Coach Armstrong could pitch the ball at about 70 miles per hour. Underhand. She was about five foot four and 120 pounds, but could form bruises the color of deep purple cabbage on our thighs and upper arms. Batting practice was brutal. The imprint of softball stitches on our skin were commendable alternatives for the tattoos our parents scoffed at — the markings of a true warrior. But even a field of Joan of Arcs gets tired and, frankly, over it. And just when we thought we had reached our limit, practice was over.
When all the balls were picked up and dusk dropped the temperature to the low 90’s, we would wobble to the parking lot hoping for some matronly sympathy, but even our mothers were merciless. Mine would scream as she rumbled up in her clunker of a Volvo, “it’s good for you!”
“The frailest creature on the diamond is frequently the male umpire.” –The Saturday Evening Post, 1942
Things that can happen during the time from which the ball leaves the pitcher’s fingertips to when it thwacks into the pocket of the catcher’s glove (this moment lasts for approximately one second):
Someone, somewhere, blinks.
An ‘i’ is dotted.
A calm heart thumps twice.
A knuckle is popped.
A kiss is ended.
The top to a pen is snapped back on.
Lipstick is smeared by a bump in the road.
A grey hair is plucked out.
The knees of a toddler buckle.
Someone says yes.
A gun is fired.
The breath before the music starts.
[A baseball field in a small town or a big city.] The stands are not full enough to produce the familiar clamor of ball fans. The spectators that are there are hot. They are sweating through their linen shirts and wool slacks. They wish they were not wearing suspenders. The sun is fire, and the glare off the green grass heats up the wire rims of sunglasses. They are not there to watch the game. They are there to keep their minds off of Nazis on a beautiful summer day. But every so often the wooden slats of the stadium rattle against the roar of airplanes.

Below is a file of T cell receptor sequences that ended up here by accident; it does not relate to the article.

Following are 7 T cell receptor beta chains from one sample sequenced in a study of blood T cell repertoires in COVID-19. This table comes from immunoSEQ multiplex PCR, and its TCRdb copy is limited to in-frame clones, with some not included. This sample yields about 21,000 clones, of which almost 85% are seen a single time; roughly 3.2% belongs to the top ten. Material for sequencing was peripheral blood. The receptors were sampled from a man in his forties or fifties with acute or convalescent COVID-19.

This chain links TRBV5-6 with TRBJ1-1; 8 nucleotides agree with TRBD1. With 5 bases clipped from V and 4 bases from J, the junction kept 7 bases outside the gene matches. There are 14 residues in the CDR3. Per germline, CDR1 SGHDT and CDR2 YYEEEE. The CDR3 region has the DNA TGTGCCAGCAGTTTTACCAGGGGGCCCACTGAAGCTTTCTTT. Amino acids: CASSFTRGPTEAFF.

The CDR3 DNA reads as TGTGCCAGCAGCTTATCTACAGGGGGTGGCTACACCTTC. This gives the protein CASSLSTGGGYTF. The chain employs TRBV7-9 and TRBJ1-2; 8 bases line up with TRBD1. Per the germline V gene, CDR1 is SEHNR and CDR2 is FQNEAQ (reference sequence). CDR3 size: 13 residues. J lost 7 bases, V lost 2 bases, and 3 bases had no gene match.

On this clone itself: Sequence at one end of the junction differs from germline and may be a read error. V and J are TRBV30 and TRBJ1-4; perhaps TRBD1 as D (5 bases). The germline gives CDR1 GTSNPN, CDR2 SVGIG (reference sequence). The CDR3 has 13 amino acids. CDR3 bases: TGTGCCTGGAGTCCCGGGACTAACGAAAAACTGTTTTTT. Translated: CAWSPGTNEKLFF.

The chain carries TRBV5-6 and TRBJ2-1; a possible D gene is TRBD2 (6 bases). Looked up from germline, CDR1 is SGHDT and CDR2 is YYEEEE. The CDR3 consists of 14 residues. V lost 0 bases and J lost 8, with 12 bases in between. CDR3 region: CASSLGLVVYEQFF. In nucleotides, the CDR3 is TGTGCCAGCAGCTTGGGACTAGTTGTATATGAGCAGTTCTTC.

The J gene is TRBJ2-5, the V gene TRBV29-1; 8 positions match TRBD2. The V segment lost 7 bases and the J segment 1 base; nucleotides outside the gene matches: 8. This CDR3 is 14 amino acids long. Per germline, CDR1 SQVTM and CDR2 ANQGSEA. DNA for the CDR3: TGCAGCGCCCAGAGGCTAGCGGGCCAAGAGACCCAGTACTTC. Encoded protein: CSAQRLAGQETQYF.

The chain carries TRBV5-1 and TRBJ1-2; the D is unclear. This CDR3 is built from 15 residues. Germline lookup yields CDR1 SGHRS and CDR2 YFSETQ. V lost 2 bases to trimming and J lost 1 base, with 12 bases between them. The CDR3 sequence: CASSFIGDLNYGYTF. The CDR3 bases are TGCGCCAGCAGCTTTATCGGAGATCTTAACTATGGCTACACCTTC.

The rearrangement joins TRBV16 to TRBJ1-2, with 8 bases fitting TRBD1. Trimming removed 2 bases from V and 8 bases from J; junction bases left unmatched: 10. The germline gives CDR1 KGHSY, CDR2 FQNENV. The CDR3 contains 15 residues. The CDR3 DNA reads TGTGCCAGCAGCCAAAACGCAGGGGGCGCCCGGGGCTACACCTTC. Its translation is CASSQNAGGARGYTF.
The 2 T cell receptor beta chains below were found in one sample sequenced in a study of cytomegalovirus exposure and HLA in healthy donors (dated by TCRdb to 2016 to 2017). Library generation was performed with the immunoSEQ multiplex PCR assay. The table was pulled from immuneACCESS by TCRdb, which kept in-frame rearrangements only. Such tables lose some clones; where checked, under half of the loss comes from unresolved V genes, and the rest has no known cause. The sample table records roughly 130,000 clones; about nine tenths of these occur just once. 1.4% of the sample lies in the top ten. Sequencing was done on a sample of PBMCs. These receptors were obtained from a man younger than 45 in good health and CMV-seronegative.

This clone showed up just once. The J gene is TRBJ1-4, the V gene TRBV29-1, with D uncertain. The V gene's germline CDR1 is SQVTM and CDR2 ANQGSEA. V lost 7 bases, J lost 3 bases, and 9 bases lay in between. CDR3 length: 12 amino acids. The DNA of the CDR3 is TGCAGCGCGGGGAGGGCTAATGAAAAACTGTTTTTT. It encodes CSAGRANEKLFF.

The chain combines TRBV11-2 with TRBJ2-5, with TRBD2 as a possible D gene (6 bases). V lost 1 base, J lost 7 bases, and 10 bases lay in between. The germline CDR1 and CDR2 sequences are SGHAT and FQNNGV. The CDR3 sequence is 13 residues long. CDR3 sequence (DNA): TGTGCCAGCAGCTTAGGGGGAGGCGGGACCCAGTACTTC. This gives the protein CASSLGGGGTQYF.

“Even today, when spring comes around, I think, ‘Gosh, years ago I’d be getting ready to go to spring training.’ The smell of the earth coming alive again, it just brings back memories that make you want to go get out your baseball mitt.”
South Bend Blue Sox
My mom was, and still is, my biggest fan. She played ball with me whenever I wanted to. She always asked me if I wanted to shoot hoops before dinner. She never missed a game. I knew mothers, certainly mine, hold an importance that is embarrassing to admit when we are young. But now, when life is real and your mother is far away, we cling to what we can, we try so hard to remember what they told us that fateful day the game didn’t go our way.
Casey Candaele, former Major Leaguer who played for the Astros, the Expos, and the Indians, learned how to be an outfielder from his mother, Helen Callaghan, who played five seasons for the All-American Girl’s Professional Baseball League. The athleticism in my family has been passed down through three generations of women, starting in the 1920s, when photography was far from accurately capturing sports and made everyone look the same* until you looked twice.
My grandmother sits in front of her television for 12+ hours a day. Once a renowned tennis player, she now chooses to shuffle her still-able feet. Sometimes she will get up to walk a few feet to the computer, sit down again, and start up another game of solitaire. She doesn’t even garden anymore. She says she is too old.
This woman is not too old to do anything. This is a woman who could do anything.
1. By the summer of 1943, 10 million men had joined or been drafted into the United States military, female employment in defense industries had grown by 462 percent since 1940, and 280 women were invited to Wrigley Field for the final try-outs for the All American Girls Professional Baseball League. 60 were chosen, all white.
2. Dottie Schroeder was the only ball player who was a member for all twelve seasons of the AAGPBL. Dottie had a lifetime batting average of .211 and a face you could fall in love with.
3. 1953, Mamie “Peanut” Johnson becomes the first female pitcher in the Negro League.
4. J. Howard Miller’s “We Can Do It!” poster is often thought to be Rosie the Riveter. The original Rosie, created by Norman Rockwell, is using Mein Kampf as a footrest.